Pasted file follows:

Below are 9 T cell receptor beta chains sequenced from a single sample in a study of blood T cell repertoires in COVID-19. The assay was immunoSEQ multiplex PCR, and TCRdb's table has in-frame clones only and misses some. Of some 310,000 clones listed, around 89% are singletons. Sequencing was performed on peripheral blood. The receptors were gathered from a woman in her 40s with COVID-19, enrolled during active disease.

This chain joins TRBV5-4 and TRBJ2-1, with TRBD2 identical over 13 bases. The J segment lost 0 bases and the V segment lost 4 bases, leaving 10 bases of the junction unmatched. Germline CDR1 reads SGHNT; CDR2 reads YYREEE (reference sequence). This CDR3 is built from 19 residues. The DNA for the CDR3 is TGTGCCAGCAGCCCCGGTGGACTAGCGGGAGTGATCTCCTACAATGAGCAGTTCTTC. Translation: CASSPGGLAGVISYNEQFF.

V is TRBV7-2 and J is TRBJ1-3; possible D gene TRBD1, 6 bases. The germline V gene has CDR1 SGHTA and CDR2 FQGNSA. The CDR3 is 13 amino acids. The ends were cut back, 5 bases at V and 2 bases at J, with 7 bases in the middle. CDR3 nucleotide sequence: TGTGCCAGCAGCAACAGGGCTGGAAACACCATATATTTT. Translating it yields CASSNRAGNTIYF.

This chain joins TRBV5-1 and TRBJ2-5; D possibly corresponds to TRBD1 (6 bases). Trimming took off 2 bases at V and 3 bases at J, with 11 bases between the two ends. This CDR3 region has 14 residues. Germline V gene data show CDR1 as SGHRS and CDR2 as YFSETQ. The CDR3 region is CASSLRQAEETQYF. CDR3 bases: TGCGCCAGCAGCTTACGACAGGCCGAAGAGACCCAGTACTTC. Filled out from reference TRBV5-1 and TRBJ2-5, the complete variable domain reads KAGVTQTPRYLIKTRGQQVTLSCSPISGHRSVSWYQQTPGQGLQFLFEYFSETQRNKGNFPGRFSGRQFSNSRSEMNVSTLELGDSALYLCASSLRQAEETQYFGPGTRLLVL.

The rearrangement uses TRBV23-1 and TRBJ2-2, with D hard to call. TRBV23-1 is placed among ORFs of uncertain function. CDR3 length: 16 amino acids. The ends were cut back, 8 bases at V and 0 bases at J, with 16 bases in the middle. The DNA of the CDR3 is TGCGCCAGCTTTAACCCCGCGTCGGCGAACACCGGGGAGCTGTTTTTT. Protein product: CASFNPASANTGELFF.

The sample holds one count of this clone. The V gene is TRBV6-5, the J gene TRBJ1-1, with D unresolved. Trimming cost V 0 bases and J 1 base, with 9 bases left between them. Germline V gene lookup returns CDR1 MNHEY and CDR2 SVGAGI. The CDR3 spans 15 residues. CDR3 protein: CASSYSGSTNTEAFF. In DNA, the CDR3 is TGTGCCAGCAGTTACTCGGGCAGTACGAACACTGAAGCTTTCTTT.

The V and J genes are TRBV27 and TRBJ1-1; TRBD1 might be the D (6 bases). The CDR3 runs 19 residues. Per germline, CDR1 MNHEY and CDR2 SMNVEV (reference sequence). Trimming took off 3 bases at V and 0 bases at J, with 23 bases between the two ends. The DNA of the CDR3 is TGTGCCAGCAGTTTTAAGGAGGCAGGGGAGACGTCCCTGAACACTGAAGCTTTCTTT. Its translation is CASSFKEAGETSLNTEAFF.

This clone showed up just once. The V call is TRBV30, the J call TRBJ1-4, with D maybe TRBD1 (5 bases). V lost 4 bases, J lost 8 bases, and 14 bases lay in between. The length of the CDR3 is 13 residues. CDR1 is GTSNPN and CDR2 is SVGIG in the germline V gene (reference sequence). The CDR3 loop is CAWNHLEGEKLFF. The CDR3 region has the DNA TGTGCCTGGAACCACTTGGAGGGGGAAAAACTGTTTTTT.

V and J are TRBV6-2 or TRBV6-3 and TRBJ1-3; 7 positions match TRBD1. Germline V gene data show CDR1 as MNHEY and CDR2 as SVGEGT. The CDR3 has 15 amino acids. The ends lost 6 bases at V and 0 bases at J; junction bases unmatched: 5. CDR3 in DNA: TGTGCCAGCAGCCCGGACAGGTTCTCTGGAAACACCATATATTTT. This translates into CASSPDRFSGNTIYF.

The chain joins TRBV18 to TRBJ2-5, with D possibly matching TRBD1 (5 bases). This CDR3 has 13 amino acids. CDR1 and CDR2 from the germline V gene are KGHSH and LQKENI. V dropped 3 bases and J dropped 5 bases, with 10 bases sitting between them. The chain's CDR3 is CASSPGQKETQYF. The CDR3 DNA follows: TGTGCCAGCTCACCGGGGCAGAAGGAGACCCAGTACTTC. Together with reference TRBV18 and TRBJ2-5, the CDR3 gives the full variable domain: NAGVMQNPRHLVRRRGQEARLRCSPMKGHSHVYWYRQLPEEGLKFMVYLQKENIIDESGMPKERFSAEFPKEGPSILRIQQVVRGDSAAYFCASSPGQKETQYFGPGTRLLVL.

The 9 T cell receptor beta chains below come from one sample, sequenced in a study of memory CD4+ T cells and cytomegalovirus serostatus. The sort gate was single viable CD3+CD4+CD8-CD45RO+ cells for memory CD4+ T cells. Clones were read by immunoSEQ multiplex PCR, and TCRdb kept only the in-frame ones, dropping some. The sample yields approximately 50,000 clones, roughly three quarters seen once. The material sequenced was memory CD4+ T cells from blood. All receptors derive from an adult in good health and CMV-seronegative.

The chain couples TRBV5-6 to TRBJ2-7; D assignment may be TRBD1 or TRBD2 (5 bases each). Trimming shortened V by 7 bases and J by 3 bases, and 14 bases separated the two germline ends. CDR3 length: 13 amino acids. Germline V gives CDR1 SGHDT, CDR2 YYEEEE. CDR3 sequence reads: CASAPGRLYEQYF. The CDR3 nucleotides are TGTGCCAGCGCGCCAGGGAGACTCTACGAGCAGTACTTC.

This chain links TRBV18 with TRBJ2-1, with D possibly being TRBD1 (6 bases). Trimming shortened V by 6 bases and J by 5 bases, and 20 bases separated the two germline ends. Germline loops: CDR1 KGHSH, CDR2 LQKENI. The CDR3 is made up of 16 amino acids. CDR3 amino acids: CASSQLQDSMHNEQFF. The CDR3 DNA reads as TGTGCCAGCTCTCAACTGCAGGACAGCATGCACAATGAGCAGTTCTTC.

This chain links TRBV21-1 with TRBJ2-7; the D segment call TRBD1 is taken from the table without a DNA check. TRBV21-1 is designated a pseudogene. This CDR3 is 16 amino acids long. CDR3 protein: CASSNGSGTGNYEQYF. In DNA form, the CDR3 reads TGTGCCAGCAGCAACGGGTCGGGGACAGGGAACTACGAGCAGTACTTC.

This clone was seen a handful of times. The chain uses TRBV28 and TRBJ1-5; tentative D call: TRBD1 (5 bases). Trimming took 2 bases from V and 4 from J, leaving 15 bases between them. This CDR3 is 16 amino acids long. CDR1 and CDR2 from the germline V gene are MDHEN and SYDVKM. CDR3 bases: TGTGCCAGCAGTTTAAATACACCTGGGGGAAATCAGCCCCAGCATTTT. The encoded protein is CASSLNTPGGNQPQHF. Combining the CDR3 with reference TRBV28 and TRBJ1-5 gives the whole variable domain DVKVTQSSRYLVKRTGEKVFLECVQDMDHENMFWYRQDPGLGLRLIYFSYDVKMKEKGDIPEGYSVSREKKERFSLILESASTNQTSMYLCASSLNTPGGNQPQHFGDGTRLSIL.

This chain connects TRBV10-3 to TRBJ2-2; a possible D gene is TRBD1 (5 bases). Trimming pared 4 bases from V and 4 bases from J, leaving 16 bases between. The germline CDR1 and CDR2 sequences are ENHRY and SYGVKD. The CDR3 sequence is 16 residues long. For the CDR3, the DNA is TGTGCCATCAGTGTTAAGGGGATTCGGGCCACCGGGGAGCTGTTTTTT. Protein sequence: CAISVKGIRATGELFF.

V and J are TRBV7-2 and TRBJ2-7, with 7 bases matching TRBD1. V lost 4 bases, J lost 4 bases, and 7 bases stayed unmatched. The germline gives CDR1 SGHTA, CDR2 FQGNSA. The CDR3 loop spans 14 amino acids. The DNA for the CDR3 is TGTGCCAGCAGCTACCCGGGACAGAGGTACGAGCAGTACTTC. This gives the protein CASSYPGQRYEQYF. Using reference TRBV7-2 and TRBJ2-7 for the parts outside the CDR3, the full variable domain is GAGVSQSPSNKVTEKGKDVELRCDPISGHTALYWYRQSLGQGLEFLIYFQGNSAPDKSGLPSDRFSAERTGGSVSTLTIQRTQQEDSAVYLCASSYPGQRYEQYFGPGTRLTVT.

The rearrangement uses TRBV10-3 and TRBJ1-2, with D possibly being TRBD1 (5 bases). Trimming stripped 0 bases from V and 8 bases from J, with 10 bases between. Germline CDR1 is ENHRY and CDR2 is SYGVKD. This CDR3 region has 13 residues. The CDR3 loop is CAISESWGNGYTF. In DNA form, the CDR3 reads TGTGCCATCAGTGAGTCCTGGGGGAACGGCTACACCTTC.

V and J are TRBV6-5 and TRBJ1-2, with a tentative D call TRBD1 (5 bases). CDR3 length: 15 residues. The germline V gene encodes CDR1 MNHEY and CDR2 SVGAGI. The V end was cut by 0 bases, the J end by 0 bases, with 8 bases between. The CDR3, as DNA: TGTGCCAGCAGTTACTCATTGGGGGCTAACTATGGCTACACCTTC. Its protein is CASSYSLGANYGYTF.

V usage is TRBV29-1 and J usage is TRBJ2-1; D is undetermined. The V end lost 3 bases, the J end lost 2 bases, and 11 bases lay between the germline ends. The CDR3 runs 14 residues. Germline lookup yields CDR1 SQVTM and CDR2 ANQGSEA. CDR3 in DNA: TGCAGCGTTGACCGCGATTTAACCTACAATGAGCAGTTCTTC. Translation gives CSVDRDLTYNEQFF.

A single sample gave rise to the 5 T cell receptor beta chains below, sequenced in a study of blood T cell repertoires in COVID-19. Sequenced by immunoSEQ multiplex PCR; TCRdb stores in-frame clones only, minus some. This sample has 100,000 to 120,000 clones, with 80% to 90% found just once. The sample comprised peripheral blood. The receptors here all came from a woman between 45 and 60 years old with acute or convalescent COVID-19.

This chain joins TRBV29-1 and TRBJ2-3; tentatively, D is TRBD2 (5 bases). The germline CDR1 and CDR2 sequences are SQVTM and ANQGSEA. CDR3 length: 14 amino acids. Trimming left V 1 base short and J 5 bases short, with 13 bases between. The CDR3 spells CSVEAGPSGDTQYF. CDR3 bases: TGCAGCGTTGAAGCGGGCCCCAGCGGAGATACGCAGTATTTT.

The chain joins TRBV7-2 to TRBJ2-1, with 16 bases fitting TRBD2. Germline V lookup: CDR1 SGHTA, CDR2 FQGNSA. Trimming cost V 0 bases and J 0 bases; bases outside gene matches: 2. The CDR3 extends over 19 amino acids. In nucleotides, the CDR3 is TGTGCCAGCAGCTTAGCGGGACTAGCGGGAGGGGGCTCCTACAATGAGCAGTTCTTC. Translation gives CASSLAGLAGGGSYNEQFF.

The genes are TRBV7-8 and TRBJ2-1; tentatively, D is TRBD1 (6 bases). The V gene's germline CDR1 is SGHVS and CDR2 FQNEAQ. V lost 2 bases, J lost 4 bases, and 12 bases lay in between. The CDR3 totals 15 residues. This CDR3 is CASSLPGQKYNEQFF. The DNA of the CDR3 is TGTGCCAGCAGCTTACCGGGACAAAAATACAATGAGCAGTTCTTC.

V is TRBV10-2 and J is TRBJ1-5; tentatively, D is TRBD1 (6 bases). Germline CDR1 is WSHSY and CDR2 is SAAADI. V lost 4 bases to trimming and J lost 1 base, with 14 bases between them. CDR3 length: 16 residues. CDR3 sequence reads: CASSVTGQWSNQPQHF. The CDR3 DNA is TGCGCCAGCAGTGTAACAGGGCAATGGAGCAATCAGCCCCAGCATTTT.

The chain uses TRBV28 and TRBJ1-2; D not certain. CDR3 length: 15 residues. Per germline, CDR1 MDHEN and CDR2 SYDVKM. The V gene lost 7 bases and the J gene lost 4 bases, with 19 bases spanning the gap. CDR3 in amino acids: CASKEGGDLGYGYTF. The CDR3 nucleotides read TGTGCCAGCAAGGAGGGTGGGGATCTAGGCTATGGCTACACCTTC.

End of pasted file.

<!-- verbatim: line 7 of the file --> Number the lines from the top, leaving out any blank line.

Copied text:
The V and J genes are TRBV27 and TRBJ1-1; TRBD1 might be the D (6 bases). The CDR3 runs 19 residues. Per germline, CDR1 MNHEY and CDR2 SMNVEV (reference sequence). Trimming took off 3 bases at V and 0 bases at J, with 23 bases between the two ends. The DNA of the CDR3 is TGTGCCAGCAGTTTTAAGGAGGCAGGGGAGACGTCCCTGAACACTGAAGCTTTCTTT. Its translation is CASSFKEAGETSLNTEAFF.